Redrawing Maps For Stability Is Like . . .
The Middle East was sliced up [after World War I] along lines set down in the secret Sykes-Picot agreement. But with the Islamic awakening and Arab Spring toppling regimes, the natural map of the Middle East seems now to be asserting itself.
Sunni and Shia align with Sunni and Shia, as Protestants and Catholics did in 17th-century Europe. Ethiopia and Sudan split. Mali and Nigeria may be next. While world attention is focused on Aleppo and when Bashar Assad might fall, Syria itself may be about to disintegrate.
In Syria’s northeast, a Kurdish minority of 2 to 3 million with ethnic ties to Iraqi Kurdistan and 15 million Kurds in Turkey seems to be dissolving its ties to Damascus. A Kurdish nation carved out of Syria, Iraq, Turkey and Iran would appear to be a casus bellifor all four nations. Yet in any natural map of the world, there would be a Kurdistan.
The Sunni four-fifths of the Syrian population seems fated to rise and the Muslim Brotherhood to rule, as happened in Egypt. The fall of Assad and his Shia Alawite minority would be celebrated by the Sunni across the border in Iraq’s Anbar province, who would then have a powerful new ally in any campaign to recapture Sunni lands lost to Iraqi Shia. With its recent murderous attacks inside Iraq, al-Qaida seems to be instigating a new Sunni-Shia war to tear Iraq apart.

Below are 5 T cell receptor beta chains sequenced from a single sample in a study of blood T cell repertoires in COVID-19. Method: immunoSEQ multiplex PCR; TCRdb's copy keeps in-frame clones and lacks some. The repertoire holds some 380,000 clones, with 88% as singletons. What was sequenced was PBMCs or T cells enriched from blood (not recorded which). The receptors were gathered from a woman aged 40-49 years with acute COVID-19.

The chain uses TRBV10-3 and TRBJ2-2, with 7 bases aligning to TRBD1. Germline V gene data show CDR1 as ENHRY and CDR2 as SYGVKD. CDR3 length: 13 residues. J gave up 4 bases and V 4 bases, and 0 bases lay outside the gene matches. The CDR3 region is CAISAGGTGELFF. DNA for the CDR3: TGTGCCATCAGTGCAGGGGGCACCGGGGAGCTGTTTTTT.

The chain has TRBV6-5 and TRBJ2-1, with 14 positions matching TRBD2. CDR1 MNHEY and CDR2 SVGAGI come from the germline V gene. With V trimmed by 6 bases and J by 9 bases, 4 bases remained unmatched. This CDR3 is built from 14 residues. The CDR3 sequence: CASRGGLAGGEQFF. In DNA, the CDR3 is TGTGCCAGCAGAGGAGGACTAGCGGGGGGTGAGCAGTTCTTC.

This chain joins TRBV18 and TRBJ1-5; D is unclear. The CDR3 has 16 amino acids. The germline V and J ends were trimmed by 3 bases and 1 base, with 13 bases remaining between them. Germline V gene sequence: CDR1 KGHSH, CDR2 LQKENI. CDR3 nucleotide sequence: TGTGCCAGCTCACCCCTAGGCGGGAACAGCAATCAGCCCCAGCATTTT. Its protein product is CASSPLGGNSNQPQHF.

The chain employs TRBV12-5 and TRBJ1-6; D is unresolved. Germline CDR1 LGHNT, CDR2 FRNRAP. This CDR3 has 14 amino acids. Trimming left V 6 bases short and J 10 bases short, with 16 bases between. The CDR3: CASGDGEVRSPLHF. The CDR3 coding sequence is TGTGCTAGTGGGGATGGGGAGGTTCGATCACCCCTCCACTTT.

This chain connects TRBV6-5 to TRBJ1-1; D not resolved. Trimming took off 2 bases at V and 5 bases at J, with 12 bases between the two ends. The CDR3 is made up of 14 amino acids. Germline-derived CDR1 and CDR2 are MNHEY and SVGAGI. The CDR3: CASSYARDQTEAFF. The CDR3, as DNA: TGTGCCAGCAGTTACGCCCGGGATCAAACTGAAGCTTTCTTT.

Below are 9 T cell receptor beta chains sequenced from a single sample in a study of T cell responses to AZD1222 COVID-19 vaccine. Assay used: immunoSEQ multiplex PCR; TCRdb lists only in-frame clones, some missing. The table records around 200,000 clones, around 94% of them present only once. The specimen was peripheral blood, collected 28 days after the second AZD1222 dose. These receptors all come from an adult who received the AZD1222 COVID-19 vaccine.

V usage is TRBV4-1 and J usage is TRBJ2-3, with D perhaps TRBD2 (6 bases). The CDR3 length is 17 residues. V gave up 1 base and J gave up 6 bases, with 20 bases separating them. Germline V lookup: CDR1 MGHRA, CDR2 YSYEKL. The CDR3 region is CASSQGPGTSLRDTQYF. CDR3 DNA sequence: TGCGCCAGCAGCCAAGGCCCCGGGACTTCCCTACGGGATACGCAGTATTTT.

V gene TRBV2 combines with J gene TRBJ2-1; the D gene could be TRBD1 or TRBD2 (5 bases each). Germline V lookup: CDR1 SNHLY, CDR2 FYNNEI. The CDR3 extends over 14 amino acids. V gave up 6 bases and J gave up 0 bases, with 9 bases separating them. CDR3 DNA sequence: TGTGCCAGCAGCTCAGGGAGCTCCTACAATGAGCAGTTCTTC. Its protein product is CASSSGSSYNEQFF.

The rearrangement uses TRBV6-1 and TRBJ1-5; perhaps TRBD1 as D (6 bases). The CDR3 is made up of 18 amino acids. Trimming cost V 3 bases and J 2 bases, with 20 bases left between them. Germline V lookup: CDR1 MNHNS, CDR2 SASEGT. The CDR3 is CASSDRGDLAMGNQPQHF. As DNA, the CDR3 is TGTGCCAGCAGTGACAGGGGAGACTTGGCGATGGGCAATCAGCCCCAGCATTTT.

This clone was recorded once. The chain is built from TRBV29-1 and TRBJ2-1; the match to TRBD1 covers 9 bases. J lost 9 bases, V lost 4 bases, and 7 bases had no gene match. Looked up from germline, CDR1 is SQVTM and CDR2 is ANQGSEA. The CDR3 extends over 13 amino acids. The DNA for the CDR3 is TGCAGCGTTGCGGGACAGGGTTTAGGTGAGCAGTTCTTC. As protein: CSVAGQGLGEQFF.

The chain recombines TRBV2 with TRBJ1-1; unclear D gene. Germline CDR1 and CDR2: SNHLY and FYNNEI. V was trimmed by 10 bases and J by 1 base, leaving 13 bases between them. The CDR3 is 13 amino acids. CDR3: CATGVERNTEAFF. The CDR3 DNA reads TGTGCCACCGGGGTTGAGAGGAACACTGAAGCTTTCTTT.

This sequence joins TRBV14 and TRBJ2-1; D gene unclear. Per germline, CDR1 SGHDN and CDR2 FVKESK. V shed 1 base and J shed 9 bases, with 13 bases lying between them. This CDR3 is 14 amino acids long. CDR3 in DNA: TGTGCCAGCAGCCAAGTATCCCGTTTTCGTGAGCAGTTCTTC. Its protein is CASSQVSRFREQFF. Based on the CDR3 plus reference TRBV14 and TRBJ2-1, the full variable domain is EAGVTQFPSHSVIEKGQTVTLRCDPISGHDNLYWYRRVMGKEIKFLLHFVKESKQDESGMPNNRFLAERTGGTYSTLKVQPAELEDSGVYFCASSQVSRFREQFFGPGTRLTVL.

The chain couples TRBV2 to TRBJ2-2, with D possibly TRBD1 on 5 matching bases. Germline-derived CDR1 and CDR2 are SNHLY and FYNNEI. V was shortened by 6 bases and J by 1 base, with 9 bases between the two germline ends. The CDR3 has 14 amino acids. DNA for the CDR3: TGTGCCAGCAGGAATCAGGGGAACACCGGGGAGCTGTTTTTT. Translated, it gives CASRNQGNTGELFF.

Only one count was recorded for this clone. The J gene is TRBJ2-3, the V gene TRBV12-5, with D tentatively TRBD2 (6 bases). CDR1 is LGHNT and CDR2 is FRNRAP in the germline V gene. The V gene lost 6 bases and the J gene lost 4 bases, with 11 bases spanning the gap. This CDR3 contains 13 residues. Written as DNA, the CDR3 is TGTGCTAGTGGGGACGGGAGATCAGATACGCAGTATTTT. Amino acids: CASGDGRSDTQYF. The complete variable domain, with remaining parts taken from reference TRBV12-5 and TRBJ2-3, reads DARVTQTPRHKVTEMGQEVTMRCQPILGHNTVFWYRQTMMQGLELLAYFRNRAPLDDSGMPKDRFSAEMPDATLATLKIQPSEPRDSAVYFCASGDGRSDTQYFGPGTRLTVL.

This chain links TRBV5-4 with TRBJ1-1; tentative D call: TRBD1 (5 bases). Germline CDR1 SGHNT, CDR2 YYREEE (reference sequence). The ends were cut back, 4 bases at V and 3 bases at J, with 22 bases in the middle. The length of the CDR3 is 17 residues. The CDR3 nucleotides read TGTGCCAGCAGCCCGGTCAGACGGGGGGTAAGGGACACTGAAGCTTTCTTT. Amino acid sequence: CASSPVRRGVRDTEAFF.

Across the Middle East, and into south-central Asia, the intrinsically artificial qualities of several states have been brought into focus by the omnivorous American response to the attacks of 9/11; it is not just Iraq and Afghanistan that appear to be incoherent amalgamations of disparate tribes and territories. The precariousness of such states as Lebanon and Pakistan, of course, predates the invasion of Iraq. But the wars against al-Qaeda, the Taliban, and especially Saddam Hussein have made the durability of the modern Middle East state system an open question in ways that it wasn’t a mere seven years ago.
It used to be that the most far-reaching and inventive question one could ask about the Middle East was this: How many states, one or two—Israel or a Palestinian state, or both—will one day exist on the slip of land between the Mediterranean Sea and the Jordan River?
Today, that question seems trivial when compared with this one: How many states will there one day be between the Mediterranean and the Euphrates River? Three? Four? Five? Six? And why stop at the western bank of the Euphrates? Why not go all the way to the Indus River? Between the Mediterranean and the Indus today lie Israel and the Palestinian territories, Lebanon, Syria and Jordan, Iraq, Iran, Afghanistan, and Pakistan. Long-term instability could lead to the breakup of many of these states.
Goldberg even helpfully supplied a map of the “natural” Middle East.